Control of the Anne Arundel House delegation was thrown into flux last week when a pair of Republican delegates filed a lawsuit to overturn a vote that allowed the Democrats to maintain their majority on the committee.
The Anne Arundel Circuit Court is likely to decide today whether to accept or reject the case filed Friday by freshman delegates to the Maryland General Assembly Herb McMillan and Don Dwyer and the Republican Central Committee. They are all trying to have the vote overthrown on the grounds that it is a violation of the one man, one vote principle, which demands proportional representation.
At stake are the voting powers of three delegation Democrats whose district lies mostly in Prince George's County. Previously, a rule had given the three delegates one combined vote. But with the Republicans in a position to take over the delegation after several unexpected victories in the general election in November, the Democratic members of the delegation quickly moved to give the Prince George's delegates -- Barbara A. Frush, Pauline H. Menes and Brian R. Moe -- one vote apiece.
Not having yet taken office, the newly elected Republicans were not allowed to vote on the matter, but two outgoing Democrats who had been defeated in the election and a third who had been redistricted out of Anne Arundel were able to cast their votes.
At a stroke, the decision changed what would have been a 7 to 6 Republican majority into an 8 to 7 Democratic majority, sealing their power to elect the delegation's chairman and set its legislative priorities.
The Republicans were furious, arguing that the Prince George's delegates, who together represent only about 24,000 Anne Arundel county residents, should not hold the same amount of voting power as delegates whose districts are wholly in the county. The Republican delegates would like to reinstate the old rule, which was approved in April by a majority-Democrat delegation.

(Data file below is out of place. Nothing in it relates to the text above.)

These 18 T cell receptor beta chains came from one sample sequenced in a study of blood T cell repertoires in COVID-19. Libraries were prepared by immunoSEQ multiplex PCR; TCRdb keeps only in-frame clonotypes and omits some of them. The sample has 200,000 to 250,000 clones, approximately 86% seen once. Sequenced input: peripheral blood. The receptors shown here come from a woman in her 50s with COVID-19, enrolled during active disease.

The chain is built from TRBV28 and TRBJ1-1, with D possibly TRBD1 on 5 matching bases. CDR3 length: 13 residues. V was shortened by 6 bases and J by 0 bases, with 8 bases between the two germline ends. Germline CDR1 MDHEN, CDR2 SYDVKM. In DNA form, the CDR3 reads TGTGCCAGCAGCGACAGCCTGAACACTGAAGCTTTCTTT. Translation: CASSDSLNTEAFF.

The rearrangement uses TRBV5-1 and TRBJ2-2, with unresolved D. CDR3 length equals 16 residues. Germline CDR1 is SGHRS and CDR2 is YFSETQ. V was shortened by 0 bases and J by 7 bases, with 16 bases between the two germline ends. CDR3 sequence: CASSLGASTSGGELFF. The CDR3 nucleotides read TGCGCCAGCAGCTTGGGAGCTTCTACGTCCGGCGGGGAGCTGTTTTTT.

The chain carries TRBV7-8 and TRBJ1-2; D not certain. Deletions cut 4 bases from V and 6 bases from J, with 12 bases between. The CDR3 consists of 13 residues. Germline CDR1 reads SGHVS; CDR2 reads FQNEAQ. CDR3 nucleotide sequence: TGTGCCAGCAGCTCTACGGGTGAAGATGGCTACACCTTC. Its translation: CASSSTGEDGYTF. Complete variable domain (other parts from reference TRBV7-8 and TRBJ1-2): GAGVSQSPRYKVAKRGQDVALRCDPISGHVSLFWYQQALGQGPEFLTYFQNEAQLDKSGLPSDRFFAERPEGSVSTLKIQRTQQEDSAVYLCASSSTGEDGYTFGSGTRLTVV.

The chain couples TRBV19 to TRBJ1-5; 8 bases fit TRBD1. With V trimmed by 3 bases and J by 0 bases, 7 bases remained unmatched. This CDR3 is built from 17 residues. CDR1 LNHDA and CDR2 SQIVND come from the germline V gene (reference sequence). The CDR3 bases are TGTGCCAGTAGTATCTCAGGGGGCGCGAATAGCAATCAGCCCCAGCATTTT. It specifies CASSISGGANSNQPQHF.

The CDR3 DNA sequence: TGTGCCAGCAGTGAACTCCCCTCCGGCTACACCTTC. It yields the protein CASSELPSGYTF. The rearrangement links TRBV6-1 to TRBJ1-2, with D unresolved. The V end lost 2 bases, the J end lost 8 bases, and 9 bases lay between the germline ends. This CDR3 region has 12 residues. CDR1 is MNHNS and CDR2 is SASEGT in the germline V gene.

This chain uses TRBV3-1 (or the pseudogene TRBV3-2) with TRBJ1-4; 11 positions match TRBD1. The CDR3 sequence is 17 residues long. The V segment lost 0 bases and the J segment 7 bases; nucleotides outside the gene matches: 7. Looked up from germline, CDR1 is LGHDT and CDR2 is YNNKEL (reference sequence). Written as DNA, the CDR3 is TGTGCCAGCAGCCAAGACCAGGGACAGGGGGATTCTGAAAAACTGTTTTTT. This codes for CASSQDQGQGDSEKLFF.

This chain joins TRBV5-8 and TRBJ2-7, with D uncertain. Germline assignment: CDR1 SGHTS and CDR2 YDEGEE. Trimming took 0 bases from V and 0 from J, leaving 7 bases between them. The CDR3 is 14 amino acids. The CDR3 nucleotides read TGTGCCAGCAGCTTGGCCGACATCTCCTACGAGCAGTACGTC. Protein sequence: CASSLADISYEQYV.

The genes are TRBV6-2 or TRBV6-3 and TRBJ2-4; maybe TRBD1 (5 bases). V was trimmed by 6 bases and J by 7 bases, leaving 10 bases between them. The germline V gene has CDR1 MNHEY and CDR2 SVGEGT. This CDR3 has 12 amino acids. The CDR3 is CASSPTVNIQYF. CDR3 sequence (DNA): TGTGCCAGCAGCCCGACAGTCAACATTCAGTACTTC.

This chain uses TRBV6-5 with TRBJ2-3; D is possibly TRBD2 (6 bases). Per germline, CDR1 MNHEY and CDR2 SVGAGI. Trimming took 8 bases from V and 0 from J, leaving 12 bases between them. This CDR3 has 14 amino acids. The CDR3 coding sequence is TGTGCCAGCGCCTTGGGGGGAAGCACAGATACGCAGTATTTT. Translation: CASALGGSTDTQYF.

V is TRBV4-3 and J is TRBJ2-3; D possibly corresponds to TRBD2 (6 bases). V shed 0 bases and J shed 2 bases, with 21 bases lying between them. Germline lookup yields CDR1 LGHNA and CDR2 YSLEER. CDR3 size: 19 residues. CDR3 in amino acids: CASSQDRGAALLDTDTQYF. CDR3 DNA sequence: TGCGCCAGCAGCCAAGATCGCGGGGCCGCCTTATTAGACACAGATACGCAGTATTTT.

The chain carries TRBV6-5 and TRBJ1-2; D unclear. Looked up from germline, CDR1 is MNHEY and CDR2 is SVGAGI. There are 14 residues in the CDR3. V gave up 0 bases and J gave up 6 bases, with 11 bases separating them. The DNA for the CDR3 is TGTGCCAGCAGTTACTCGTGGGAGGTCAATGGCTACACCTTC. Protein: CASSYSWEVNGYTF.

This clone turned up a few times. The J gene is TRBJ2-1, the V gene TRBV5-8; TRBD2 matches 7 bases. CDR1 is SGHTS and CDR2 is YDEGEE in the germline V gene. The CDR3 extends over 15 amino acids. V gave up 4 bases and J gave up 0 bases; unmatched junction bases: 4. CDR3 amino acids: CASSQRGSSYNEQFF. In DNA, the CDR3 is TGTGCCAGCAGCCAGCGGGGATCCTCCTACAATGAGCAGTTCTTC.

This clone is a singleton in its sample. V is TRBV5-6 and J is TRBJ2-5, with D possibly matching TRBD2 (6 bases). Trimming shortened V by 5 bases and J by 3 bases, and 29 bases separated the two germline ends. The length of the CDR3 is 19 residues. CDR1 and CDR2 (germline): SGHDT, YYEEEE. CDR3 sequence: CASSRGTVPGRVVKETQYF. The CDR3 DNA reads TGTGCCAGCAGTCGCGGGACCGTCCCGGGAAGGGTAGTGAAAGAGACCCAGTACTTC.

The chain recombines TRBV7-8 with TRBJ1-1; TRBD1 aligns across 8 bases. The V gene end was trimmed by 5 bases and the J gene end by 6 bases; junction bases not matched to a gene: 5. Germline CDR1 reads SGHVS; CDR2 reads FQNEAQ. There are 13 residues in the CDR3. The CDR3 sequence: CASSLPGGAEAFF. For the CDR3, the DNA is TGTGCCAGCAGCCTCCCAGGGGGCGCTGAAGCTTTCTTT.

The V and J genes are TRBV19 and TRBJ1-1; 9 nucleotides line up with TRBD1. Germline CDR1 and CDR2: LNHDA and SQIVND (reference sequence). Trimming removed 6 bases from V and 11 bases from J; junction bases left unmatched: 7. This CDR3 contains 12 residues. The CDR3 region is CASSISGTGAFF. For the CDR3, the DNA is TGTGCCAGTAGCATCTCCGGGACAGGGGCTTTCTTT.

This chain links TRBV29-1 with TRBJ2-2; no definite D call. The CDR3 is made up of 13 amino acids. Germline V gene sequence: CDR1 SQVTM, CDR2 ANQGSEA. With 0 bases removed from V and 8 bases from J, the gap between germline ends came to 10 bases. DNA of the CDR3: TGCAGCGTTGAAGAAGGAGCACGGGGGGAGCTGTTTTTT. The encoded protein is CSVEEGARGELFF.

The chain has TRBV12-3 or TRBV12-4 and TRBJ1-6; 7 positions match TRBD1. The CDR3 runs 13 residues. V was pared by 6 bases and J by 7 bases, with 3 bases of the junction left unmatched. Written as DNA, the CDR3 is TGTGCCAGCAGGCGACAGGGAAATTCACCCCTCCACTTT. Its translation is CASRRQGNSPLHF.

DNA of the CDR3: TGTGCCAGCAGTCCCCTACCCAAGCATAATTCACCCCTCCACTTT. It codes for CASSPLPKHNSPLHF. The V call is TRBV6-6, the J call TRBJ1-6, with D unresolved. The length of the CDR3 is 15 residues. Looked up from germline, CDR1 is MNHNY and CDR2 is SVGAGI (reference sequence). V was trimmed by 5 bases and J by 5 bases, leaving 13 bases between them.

"We're turning over 20 percent of the control of the delegation to delegates who represent 5 percent of the population," said Del. James E. Rzepkowski (R-Anne Arundel), who is not a party to the lawsuit but said he supports it. "I think it's very politically damaging to the Democrats, and it does leave a bad taste in everyone's mouth."
Del. Mary Ann Love (D-Anne Arundel), the delegation's chairman, would not comment on the suit on the grounds that it was in court. She referred comments to Robert Zarnoch, a lawyer with the Maryland Attorney General's office who will represent the state in the suit. Zarnoch, who is confidant of victory, said he would seek to have the case dismissed.
"We don't think there's any merit to it," Zarnoch said. He referred to a case in Georgia that appeared to reject the notion that the one man, one vote principle applied to county delegations.
The attorney representing the Republicans, John Greiber, said he had a court precedent of his own, this one from South Carolina, which he said supported the one man, one vote requirement. He also claimed that the action broke a rule that the outgoing majority may not prevent the incoming majority from addressing an issue.
In the meantime, Love has postponed the meeting to elect the delegation's new chairman to Monday, by which time the dispute should be resolved.
McMillan, who gained a reputation for outspokenness as an alderman on the Annapolis City Council, was even more forthright than his incumbent colleagues, defying one of the unwritten customs of the State House dictating that freshman delegates should do more listening than speaking.
"I'm not a doormat, and I don't think that type of corruption should be allowed to stand," he said.